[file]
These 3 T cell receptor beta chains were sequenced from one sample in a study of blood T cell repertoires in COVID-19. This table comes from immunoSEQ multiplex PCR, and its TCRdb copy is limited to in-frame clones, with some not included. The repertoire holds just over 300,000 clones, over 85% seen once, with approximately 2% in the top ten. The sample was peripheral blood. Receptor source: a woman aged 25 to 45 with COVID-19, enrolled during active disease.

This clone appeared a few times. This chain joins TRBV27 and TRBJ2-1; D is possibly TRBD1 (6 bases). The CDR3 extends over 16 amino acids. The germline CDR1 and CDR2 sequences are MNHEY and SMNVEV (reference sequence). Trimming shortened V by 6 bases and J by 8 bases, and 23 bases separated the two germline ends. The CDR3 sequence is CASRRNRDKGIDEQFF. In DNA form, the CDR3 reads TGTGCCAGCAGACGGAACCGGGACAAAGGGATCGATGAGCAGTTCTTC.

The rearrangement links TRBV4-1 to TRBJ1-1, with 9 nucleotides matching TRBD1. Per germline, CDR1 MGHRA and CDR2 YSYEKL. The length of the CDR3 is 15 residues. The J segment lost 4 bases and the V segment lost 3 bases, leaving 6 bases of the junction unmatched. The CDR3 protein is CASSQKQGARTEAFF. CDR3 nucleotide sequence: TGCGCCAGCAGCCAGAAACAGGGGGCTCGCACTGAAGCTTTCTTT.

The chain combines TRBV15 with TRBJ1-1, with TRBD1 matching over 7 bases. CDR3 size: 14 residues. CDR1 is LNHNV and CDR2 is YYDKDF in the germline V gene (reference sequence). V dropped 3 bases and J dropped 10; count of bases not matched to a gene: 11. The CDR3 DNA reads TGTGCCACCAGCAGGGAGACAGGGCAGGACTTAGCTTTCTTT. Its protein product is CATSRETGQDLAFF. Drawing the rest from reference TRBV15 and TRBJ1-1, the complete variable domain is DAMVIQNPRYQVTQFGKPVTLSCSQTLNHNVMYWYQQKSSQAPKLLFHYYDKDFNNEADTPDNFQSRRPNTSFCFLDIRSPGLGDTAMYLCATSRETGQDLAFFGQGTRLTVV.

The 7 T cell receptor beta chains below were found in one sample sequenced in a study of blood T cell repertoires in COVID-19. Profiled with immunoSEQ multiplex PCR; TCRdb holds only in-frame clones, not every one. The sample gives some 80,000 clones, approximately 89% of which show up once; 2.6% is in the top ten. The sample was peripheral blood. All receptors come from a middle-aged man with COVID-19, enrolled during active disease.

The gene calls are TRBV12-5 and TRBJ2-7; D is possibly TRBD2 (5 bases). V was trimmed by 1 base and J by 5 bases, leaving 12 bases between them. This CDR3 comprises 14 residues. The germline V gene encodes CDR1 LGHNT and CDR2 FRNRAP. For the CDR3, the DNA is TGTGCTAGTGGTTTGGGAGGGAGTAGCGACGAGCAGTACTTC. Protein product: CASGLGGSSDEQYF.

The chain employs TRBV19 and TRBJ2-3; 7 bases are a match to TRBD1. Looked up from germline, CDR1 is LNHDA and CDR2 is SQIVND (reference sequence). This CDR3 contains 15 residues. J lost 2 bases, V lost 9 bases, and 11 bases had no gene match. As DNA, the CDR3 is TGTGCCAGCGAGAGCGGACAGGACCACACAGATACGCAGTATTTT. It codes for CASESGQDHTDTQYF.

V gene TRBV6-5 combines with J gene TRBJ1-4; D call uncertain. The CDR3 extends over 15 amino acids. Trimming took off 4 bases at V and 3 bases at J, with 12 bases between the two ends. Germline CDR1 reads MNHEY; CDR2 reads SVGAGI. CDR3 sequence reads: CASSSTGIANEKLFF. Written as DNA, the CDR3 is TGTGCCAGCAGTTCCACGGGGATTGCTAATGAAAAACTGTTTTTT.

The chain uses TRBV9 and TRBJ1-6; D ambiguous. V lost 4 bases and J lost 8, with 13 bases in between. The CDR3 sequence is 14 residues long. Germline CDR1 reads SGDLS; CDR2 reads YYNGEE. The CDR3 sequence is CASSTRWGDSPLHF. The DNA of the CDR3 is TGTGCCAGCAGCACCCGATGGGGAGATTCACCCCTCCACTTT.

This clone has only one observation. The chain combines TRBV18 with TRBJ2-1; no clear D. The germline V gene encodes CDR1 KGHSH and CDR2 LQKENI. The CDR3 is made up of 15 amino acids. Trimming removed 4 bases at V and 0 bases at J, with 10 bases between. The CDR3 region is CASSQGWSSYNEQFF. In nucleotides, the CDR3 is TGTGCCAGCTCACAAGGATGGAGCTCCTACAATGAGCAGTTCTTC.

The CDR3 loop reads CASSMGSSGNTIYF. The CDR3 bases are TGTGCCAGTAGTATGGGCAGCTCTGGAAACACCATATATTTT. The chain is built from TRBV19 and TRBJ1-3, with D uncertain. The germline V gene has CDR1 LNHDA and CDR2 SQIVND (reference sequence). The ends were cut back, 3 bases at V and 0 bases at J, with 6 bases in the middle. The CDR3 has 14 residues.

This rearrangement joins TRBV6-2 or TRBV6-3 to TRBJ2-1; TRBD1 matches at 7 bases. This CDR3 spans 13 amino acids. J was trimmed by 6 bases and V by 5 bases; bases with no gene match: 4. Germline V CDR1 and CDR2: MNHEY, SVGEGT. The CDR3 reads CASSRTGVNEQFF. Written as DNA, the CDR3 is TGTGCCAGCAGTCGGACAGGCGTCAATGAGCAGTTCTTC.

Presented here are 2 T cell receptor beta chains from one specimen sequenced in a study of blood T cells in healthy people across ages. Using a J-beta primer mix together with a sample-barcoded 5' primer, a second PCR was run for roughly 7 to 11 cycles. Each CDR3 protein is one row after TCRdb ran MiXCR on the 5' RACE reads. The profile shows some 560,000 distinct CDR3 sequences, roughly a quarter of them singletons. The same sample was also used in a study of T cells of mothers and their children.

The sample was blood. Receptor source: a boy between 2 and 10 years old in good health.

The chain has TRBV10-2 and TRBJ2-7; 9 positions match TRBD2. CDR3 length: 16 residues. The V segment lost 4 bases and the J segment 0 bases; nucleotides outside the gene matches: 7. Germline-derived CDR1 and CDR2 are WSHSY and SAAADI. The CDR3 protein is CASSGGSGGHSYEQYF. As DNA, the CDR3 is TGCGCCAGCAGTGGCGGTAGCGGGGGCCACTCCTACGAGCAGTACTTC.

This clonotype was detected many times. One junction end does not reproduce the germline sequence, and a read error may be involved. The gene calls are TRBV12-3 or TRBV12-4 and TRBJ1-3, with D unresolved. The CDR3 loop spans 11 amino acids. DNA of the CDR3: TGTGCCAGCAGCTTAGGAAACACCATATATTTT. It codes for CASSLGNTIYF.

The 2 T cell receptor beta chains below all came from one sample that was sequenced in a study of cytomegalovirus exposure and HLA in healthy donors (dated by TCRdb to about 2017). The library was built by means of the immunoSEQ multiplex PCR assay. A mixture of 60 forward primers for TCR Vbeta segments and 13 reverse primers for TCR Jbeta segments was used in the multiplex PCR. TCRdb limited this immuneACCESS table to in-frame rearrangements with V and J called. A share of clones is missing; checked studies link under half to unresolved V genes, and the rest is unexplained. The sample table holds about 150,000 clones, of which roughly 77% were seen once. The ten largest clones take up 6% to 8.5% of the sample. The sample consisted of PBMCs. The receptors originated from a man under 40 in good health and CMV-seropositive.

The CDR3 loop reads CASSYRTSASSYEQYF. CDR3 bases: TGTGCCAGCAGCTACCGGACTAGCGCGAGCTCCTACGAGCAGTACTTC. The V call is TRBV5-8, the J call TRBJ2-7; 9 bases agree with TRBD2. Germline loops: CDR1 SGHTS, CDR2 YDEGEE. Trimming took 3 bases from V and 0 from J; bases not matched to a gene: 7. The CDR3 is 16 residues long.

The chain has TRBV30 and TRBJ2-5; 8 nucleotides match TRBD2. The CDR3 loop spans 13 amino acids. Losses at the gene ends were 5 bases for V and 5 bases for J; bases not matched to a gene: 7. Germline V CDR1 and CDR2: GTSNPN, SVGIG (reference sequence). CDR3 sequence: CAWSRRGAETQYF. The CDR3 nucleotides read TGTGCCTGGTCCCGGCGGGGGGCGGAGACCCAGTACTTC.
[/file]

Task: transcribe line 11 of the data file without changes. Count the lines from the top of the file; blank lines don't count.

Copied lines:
The CDR3 loop reads CASSMGSSGNTIYF. The CDR3 bases are TGTGCCAGTAGTATGGGCAGCTCTGGAAACACCATATATTTT. The chain is built from TRBV19 and TRBJ1-3, with D uncertain. The germline V gene has CDR1 LNHDA and CDR2 SQIVND (reference sequence). The ends were cut back, 3 bases at V and 0 bases at J, with 6 bases in the middle. The CDR3 has 14 residues.